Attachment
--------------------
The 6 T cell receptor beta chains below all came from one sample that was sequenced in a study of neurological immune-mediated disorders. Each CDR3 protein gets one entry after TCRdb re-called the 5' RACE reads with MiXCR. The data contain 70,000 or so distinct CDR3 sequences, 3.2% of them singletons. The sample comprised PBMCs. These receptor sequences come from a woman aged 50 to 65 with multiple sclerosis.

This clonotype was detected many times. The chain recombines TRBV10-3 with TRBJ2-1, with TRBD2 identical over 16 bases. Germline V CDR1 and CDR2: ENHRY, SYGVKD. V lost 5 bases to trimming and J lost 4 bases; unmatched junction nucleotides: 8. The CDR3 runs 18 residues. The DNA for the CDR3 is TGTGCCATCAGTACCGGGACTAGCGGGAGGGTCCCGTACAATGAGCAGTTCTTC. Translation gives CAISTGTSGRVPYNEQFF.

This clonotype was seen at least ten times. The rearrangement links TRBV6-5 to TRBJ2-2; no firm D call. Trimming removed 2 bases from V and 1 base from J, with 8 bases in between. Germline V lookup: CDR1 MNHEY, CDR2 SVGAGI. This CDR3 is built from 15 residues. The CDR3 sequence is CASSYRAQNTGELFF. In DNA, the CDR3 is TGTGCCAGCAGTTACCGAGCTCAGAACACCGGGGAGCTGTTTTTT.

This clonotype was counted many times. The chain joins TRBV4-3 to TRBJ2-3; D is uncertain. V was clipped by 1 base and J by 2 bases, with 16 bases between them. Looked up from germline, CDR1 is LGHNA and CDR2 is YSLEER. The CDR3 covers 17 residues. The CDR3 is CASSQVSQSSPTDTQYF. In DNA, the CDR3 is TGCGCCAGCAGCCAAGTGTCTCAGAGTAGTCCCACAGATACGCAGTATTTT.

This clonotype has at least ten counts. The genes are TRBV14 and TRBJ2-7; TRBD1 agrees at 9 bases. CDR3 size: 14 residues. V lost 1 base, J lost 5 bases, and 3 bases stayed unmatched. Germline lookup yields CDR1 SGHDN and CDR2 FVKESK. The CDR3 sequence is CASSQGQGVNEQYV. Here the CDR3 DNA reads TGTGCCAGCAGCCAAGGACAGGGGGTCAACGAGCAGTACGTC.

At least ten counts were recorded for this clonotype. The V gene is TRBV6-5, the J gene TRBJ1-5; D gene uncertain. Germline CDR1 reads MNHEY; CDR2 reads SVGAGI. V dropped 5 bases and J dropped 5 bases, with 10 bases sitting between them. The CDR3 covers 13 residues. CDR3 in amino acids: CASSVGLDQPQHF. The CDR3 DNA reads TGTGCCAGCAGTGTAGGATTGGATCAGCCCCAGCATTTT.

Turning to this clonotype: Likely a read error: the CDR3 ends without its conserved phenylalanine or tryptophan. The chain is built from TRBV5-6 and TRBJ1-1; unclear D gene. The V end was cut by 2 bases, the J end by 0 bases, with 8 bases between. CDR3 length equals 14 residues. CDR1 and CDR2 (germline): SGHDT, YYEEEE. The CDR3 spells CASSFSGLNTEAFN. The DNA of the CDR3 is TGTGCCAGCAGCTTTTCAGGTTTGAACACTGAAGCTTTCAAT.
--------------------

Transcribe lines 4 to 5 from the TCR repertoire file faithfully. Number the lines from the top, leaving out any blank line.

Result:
This clonotype was counted many times. The chain joins TRBV4-3 to TRBJ2-3; D is uncertain. V was clipped by 1 base and J by 2 bases, with 16 bases between them. Looked up from germline, CDR1 is LGHNA and CDR2 is YSLEER. The CDR3 covers 17 residues. The CDR3 is CASSQVSQSSPTDTQYF. In DNA, the CDR3 is TGCGCCAGCAGCCAAGTGTCTCAGAGTAGTCCCACAGATACGCAGTATTTT.

This clonotype has at least ten counts. The genes are TRBV14 and TRBJ2-7; TRBD1 agrees at 9 bases. CDR3 size: 14 residues. V lost 1 base, J lost 5 bases, and 3 bases stayed unmatched. Germline lookup yields CDR1 SGHDN and CDR2 FVKESK. The CDR3 sequence is CASSQGQGVNEQYV. Here the CDR3 DNA reads TGTGCCAGCAGCCAAGGACAGGGGGTCAACGAGCAGTACGTC.